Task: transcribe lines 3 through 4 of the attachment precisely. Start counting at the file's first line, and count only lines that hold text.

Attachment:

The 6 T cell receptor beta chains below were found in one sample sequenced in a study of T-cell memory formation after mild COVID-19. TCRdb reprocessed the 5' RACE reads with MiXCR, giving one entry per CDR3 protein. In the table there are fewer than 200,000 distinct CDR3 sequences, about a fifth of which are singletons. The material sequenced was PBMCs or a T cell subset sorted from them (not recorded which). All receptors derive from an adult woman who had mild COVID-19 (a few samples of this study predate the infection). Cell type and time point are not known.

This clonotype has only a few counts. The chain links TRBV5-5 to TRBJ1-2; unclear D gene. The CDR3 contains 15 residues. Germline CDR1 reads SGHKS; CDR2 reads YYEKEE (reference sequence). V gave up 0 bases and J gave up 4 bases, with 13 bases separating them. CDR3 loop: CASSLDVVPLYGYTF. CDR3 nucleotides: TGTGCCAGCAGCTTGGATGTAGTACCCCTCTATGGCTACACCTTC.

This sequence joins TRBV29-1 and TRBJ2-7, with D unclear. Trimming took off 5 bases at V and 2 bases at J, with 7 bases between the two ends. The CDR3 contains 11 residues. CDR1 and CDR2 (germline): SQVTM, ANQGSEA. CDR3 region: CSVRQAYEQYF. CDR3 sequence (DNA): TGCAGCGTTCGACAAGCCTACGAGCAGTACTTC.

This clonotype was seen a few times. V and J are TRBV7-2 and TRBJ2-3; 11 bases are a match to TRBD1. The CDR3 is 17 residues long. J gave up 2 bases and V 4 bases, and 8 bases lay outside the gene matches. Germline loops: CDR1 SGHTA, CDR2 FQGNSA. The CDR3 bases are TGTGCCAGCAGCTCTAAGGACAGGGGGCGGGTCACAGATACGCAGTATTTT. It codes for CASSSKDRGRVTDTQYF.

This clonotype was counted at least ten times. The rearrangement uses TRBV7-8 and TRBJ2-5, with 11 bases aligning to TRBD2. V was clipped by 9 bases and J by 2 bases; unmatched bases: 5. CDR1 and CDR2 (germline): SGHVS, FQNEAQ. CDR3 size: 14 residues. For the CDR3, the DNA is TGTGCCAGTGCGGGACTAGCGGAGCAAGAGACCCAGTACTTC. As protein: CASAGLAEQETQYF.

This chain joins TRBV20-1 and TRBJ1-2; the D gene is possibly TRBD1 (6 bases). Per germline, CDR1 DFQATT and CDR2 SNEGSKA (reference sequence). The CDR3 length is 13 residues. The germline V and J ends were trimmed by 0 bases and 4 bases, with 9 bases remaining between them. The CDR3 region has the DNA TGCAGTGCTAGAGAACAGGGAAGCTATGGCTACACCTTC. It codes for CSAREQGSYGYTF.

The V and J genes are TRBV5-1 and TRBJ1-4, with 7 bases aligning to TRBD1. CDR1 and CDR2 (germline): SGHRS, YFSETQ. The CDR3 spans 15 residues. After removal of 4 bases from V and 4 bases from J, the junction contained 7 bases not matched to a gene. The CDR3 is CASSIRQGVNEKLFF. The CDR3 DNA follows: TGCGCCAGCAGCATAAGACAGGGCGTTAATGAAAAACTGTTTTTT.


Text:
This sequence joins TRBV29-1 and TRBJ2-7, with D unclear. Trimming took off 5 bases at V and 2 bases at J, with 7 bases between the two ends. The CDR3 contains 11 residues. CDR1 and CDR2 (germline): SQVTM, ANQGSEA. CDR3 region: CSVRQAYEQYF. CDR3 sequence (DNA): TGCAGCGTTCGACAAGCCTACGAGCAGTACTTC.

This clonotype was seen a few times. V and J are TRBV7-2 and TRBJ2-3; 11 bases are a match to TRBD1. The CDR3 is 17 residues long. J gave up 2 bases and V 4 bases, and 8 bases lay outside the gene matches. Germline loops: CDR1 SGHTA, CDR2 FQGNSA. The CDR3 bases are TGTGCCAGCAGCTCTAAGGACAGGGGGCGGGTCACAGATACGCAGTATTTT. It codes for CASSSKDRGRVTDTQYF.